‘A Tale of Two Cities’ on Police Points to Law and Order as Big Issue in ’22

'A Tale of Two Cities' on Police Points to Law and Order as Big Issue in '22 minneapolis police officer stands outside (Stephen Maturen/Getty Images)

John Gizzi By John Gizzi Wednesday, 03 November 2021 09:27 AM Current | Bio | Archive

The question of whether to "defund the police" was put on the ballot in two big cities Tuesday night and both advocates and opponents could claim victories.

But one thing that is obvious from the strong fervor and big money that went into the nationally-watched citywide initiatives in Minneapolis, Minnesota, and Austin, Texas, are signs the issue of law and order and whether to support the police will be major issues in the midterm elections of 2022.

In Minneapolis, a resounding 56% of voters gave a thumbs down to Question No. 2 — which would have transformed the Police Department into a Department of Public Safety and raised the number of health care workers involved in dealing with crime.

State Attorney General Keith Ellison and Rep. Ilhan Omar, both known leftist Democrats, were in the forefront of the effort fueled by the death of George Floyd last summer.

"I am grateful the people of Minneapolis rejected this misguided attempt to defund our police," conservative state Sen. Michele Benson, the leading Republican hopeful for governor in 2022, told reporters on Wednesday. "We are already seeing the consequences of fewer law enforcement officers on our streets. Defunding our police only increases crime and makes our neighborhoods less safe."

Benson, who hopes to take on Democrat Gov. Tim Walz, charged that he "did not have the courage to stand up to his radical base and actively campaign against this amendment to defund our police."

She added that "I stand with our law enforcement as they combat violent crime and will work to bridge the divides that are harming our state."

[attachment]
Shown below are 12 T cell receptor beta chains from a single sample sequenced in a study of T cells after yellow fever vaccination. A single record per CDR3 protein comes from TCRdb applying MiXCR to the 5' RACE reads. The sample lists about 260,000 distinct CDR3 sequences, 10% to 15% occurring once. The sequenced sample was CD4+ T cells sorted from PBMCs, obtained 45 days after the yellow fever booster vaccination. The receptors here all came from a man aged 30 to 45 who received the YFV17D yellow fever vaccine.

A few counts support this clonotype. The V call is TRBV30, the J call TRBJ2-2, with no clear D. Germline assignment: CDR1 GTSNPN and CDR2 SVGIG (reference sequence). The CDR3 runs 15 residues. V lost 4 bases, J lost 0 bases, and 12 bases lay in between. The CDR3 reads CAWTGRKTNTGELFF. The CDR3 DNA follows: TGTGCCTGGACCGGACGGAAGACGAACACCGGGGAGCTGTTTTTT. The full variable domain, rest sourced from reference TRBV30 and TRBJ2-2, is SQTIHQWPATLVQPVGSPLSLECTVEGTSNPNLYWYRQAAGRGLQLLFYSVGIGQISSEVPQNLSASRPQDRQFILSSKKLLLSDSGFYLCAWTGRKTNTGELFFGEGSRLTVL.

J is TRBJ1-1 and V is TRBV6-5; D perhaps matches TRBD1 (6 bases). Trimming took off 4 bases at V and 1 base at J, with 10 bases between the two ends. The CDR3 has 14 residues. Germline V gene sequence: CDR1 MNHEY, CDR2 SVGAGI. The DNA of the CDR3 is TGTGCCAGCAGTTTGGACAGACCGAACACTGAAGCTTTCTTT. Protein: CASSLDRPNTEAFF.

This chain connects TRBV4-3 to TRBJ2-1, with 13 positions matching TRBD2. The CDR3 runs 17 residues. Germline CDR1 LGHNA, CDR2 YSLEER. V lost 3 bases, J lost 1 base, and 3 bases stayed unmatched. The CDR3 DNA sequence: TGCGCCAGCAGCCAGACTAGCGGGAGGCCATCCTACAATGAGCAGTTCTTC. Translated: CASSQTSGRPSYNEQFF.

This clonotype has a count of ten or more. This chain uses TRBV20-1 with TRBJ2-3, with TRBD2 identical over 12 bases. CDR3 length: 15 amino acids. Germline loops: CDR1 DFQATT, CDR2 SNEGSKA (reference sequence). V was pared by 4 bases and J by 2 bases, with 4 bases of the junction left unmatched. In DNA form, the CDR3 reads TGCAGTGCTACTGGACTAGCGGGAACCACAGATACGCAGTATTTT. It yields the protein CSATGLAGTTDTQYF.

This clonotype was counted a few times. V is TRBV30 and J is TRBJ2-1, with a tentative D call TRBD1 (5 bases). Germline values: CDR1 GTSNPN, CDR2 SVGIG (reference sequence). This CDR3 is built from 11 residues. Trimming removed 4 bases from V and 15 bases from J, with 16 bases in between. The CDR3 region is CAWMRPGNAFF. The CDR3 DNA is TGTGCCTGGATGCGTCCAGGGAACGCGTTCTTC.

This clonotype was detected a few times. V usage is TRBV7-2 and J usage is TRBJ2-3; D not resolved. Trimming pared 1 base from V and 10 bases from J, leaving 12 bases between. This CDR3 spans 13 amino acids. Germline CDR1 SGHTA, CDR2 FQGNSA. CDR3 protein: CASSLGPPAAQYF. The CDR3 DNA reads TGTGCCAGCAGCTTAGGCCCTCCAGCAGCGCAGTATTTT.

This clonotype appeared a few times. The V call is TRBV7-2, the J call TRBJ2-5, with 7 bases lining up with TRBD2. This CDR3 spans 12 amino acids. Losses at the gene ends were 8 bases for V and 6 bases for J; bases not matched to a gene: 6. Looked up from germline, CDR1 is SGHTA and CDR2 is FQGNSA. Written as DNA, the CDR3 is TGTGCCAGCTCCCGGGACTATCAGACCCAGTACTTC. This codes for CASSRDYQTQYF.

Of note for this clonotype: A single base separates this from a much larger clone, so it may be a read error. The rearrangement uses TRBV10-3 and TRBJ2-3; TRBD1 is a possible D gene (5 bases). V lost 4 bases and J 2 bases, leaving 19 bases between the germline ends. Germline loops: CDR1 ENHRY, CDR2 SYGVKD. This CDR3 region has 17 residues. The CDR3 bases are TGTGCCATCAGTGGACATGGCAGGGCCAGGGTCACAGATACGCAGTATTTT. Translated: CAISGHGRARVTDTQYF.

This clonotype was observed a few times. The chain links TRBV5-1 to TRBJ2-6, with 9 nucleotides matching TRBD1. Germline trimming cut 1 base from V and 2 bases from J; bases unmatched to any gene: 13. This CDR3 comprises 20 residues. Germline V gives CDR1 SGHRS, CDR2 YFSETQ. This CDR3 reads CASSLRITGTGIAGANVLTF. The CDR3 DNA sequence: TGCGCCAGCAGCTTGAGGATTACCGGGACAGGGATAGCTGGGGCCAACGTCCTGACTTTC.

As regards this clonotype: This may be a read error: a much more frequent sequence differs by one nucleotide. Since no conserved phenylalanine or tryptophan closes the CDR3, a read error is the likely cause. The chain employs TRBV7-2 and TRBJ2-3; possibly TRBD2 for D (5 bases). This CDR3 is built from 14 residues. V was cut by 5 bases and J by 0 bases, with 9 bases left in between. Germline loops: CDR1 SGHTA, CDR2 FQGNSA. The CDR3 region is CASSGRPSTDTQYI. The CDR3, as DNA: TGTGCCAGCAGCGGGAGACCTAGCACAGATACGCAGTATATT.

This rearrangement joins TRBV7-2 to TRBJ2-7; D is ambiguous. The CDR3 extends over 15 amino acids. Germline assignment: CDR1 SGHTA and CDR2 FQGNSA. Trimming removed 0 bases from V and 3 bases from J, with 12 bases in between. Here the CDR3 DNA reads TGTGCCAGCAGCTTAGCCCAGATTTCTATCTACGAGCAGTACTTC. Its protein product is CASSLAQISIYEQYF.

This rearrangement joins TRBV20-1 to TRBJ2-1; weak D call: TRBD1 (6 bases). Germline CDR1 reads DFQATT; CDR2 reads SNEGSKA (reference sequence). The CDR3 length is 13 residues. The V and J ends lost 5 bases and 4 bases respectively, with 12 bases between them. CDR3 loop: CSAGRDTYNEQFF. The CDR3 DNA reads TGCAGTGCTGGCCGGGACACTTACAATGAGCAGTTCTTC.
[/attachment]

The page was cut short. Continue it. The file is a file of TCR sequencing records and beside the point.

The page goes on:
But in Austin, Texas, where the city council had cut the police budget by one-third, a measure to require the hiring of new police officers was defeated by 2-to-1.

Opponents of "Proposition A" were outspent by an estimated 4-to-1, and their efforts were primarily a grassroots campaign supported by state and municipal police associations.

Veteran Republican operative Matt Mackowiak quarterbacked the Prop-A effort.

Describing the situation in his city following the slashing of the police budget, Austin attorney Howard Hickman told Newsmax: "The police in Austin will only respond in person to murders and sexual assaults. Robberies, burglaries, and muggings will only receive a police response if they are actually occurring when the police are called.

"If the perpetrators have left, the victims have to call 311 to get an offense number and then go online to fill out a police report. No police officer will ever show up to investigate. Currently people cannot get 311 to answer the phone."

John Gizzi is chief political columnist and White House correspondent for Newsmax. For more of his reports, Go Here Now.

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